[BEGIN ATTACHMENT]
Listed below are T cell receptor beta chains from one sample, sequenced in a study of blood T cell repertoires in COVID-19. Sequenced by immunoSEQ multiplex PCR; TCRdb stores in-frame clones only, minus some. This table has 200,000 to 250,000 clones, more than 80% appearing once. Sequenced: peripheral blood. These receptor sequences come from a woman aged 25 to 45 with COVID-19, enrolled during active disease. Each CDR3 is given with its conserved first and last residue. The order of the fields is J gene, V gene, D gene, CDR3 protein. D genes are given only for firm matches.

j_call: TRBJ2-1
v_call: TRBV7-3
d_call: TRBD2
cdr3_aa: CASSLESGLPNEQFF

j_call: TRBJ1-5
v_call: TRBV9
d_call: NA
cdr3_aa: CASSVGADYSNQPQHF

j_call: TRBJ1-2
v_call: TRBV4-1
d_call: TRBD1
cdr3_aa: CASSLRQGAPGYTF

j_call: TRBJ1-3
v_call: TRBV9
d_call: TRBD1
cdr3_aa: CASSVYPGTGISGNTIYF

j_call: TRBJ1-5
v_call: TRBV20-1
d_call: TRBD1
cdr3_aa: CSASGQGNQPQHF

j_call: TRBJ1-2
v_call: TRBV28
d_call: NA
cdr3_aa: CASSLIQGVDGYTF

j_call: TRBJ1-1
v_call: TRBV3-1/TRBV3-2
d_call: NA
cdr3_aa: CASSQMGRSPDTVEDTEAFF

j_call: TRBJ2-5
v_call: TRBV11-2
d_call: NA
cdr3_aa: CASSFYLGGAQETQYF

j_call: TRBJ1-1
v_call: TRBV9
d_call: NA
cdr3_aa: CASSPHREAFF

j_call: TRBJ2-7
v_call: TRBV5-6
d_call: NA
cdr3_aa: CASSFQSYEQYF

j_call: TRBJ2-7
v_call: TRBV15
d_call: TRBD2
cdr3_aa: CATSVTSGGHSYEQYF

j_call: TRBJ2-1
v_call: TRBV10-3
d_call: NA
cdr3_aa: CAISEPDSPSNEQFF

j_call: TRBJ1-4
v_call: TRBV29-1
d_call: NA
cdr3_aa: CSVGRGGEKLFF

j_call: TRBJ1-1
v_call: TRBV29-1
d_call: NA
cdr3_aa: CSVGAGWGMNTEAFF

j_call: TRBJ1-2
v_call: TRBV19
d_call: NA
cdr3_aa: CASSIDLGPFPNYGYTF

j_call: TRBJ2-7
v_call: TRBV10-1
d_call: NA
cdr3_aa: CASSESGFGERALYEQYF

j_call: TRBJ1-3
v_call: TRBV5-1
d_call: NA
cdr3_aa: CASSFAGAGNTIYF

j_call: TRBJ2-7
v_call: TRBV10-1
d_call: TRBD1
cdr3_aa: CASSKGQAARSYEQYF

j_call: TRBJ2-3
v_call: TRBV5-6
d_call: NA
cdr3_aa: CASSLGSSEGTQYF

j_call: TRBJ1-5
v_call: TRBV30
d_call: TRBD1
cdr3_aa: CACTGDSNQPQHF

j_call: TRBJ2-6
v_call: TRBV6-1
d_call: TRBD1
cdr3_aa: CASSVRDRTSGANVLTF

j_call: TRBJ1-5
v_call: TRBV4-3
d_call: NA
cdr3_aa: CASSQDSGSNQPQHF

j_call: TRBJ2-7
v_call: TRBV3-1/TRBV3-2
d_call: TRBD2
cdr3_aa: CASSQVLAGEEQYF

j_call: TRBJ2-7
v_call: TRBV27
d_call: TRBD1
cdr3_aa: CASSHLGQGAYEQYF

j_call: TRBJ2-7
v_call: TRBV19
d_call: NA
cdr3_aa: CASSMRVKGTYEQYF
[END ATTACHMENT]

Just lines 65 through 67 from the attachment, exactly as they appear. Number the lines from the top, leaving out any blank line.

cdr3_aa: CASSESGFGERALYEQYF

j_call: TRBJ1-3
v_call: TRBV5-1